Boulder Daily Camera- September 11, 2009
Today's survey could label welcoming shops
By Vanessa, Miller, Camera Staff Writer
Boulder County's young people have a few important questions for local business owners.
How do you feel about high school students coming into your business?
Do you currently employ minors? If not, why?
Starting today, a handful of Boulder Valley high school seniors will interview business owners on the Pearl Street Mall to find out how they perceive young customers and whether they respect them as prospective employees.
The high-schoolers will then review the survey responses and use them to guide their peers to the most "youth-friendly" businesses in town, said Debbie Flanders Cushing, a student and senior researcher with the University of Colorado's Children, Youth and Environments Center.
Eventually, Cushing said, the survey could manifest itself in "youth-friendly" stickers on business windows or doors, a youth guide to affable companies or a Web site targeting young people who are both looking for work or just a welcoming place to eat.
The "youth-friendly" survey is the first step in a new youth engagement initiative called "Growing up Boulder" -- backed by the city, CU's Children, Youth and Environments Center and the Boulder Valley School District. The initiative aims to build "meaningful connections" between young people, community leaders and business owners in an effort to make Boulder "a more inclusive place" for people of all ages.
"This is really about figuring out what the issues are and then taking action to resolve them," Cushing said.
CU professors and students met with Boulder County middle and high school students over the summer in anticipation of the Growing Up Boulder launch on Oct. 10. During that event, Cushing said, young people will converge to debate community issues facing their generation -- like transportation, employment, entertainment, safety and health.
CU Professor Willem van Vliet, who directs the CU research center, said today's teenager survey aims to highlight good practices that can serve as a model for other businesses.
"We hope to do this throughout Boulder County," said Jackson Porreca, 17, one of the high school seniors who will conduct the survey today. "This is our test run for the whole community."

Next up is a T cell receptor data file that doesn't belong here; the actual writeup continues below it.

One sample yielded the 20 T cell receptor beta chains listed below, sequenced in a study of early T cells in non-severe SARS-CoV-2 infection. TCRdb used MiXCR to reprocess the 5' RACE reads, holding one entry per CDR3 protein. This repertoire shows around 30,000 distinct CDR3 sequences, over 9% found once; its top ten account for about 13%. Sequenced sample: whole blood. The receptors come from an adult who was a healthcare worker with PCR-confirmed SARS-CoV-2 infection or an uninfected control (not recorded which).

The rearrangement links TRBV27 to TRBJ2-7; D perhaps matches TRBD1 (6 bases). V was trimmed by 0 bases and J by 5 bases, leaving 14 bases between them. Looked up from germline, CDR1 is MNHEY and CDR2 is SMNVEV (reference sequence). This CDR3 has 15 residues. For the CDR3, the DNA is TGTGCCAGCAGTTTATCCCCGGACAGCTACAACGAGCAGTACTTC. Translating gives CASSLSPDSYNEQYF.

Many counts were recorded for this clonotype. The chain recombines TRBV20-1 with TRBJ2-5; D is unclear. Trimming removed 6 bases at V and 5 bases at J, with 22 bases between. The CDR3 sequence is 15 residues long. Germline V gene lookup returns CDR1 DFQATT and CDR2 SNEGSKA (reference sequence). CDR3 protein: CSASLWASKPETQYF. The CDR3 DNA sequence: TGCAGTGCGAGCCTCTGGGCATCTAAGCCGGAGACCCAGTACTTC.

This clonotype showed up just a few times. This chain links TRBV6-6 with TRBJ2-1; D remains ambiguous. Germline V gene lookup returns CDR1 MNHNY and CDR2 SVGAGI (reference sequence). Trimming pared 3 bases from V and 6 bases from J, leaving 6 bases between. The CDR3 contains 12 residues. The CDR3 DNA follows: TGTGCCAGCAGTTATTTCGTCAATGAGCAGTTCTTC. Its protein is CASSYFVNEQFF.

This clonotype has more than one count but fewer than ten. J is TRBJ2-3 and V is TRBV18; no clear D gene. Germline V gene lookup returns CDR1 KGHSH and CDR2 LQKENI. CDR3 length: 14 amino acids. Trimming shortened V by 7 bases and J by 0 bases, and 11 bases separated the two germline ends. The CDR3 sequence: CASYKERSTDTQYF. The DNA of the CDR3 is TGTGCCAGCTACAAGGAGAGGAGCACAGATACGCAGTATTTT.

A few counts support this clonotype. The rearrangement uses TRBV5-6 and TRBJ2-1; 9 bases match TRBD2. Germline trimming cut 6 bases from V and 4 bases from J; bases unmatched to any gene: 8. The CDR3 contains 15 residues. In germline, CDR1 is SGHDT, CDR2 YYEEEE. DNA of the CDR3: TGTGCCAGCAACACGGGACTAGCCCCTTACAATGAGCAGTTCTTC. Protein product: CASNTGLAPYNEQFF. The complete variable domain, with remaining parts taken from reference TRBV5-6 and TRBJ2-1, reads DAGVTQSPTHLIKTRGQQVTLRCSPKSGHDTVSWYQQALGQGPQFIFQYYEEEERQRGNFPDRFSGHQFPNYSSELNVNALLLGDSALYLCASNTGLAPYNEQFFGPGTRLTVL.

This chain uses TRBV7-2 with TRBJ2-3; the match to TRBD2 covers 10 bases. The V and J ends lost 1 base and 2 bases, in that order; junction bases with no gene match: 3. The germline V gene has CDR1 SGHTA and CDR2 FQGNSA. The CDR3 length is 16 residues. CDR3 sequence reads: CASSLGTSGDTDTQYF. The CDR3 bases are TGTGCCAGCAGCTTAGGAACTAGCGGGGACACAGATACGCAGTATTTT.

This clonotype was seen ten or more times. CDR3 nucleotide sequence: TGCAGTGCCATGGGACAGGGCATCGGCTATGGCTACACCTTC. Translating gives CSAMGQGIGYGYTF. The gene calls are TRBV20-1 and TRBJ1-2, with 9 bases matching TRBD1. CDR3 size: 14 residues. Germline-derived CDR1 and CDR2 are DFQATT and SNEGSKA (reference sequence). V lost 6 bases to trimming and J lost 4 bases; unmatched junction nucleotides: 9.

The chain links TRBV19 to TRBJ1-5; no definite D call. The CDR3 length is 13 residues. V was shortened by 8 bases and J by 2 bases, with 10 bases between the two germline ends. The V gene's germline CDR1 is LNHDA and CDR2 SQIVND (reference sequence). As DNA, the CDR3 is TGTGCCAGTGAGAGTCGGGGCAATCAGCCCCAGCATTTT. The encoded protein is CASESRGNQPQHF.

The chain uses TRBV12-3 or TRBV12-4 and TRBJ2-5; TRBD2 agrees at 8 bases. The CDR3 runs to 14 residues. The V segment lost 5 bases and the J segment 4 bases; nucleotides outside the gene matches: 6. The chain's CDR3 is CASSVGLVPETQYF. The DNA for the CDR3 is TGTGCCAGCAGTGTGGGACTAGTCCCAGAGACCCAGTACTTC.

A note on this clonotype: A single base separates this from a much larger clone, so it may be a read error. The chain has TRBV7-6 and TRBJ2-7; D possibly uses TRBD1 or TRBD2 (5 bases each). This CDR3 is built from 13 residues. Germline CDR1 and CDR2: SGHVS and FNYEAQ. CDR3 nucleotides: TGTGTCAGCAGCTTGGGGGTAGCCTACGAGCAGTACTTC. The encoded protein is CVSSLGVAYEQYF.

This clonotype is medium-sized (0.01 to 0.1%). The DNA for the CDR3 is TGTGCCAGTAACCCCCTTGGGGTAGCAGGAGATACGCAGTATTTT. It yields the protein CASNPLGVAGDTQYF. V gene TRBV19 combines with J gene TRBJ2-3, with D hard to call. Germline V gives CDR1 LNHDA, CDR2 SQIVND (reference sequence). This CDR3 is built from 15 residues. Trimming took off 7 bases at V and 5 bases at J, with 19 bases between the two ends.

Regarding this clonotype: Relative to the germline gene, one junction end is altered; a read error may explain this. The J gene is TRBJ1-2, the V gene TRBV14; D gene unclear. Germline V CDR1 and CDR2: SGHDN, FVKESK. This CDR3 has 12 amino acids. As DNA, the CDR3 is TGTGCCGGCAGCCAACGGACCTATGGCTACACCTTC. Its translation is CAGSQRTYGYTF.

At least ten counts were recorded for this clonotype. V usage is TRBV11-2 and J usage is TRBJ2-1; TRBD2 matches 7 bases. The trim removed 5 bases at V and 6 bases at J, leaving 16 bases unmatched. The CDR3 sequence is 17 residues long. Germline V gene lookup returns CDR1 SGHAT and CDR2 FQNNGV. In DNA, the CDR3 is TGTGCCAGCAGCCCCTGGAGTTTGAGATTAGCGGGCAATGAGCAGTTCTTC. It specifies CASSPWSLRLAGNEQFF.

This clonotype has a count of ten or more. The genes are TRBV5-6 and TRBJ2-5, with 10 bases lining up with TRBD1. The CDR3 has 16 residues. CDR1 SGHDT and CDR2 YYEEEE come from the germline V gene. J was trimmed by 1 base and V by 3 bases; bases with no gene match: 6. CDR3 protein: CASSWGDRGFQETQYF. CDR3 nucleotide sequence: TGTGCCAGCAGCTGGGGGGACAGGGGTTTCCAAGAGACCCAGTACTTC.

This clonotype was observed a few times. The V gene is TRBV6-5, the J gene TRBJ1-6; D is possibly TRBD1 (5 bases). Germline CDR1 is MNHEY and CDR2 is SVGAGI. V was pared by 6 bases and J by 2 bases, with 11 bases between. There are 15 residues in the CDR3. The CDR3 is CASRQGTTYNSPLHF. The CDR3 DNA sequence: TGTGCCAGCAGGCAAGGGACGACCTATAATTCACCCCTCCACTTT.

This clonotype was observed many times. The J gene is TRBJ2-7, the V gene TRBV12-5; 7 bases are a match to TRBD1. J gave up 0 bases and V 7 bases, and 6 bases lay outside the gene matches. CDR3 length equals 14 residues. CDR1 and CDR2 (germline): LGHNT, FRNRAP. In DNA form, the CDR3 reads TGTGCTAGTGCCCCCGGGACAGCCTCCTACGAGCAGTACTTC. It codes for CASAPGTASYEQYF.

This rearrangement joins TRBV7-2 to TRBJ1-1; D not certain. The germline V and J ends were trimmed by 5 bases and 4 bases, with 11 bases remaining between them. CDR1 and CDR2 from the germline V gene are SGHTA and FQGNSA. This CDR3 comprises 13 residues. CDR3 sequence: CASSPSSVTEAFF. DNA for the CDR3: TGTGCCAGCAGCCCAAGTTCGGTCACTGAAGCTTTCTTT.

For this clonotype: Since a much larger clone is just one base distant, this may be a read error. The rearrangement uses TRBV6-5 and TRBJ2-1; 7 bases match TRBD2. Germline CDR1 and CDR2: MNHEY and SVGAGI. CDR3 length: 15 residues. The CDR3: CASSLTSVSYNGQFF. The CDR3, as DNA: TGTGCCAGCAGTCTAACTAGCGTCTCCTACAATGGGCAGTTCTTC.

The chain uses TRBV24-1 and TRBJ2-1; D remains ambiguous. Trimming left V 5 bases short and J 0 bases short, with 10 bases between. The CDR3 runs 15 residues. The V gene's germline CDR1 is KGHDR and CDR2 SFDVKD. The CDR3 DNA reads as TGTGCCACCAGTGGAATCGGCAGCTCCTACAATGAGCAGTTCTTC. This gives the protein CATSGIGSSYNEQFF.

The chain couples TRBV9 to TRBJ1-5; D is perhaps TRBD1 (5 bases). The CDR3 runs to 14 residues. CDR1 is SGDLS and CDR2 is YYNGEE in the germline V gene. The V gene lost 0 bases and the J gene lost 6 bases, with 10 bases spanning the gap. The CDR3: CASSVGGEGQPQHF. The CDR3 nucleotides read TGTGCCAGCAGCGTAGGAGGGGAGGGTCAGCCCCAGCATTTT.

The young participants will develop recommendations for officials who are revising the Boulder Valley Comprehensive Plan -- a joint plan between the city and the county regarding future growth. And they'll help develop a Youth Strategy Plan for the city.
"This is a chance for the young people to get their voices out there and to learn about engaging in the community and with city leaders," Cushing said. "It's about being heard and being respected."
The high-schoolers who interview business owners today will present their findings at the Oct. 10 event and recruit more students to continue the surveys around the community in the coming months, Cushing said.
Boulder's push to be more youth-friendly isn't a new concept, she said. Policy makers and academics around the world have worked for years to implement the United Nations' Convention on the Rights of a Child, which spells out basic rights for children.
"There is a new trend in hearing what young people need and responding to that," Cushing said.
The local initiative could make Boulder a flagship U.S. city in the implementation of the convention's principals, according the CU research center's mission.
"It is an ideal place to take the lead role among U.S. cities," according to the center. "Doing so will not only benefit Boulder's children, youth and their families, it will also retain and attract the work force that is essential to the city's economic wellbeing."
CU researchers decided to partner with city and school district officials to improve the youth climate around Boulder County after reviewing student feedback on the county's Youth Risk Behavior Survey and other similar questionnaires, Cushing said.
"We know there are some issues out there," she said, mentioning the difficulty some young people have had finding work in the community. "They've said they'll go into a store and sort of get shooed out."
Jackson, a New Vista High School senior who's helping with the survey, said many students have found that "a lot of businesses in downtown aren't that welcoming."
"Like some businesses have policies that only a certain number of youths can enter at the same time," said Fairview High School senior Michael Nehls, 17, who also will help with the survey. "They definitely watch high school youths more closely than older or younger people."
Jackson said employers' attitudes toward hiring high-schoolers are a big deal.
"Both of us have had experience that it's hard to find a job," Jackson said. "They don't have to be geared toward youth. We just want to see if they have a positive attitude toward youth taking part in their business as customers and employees."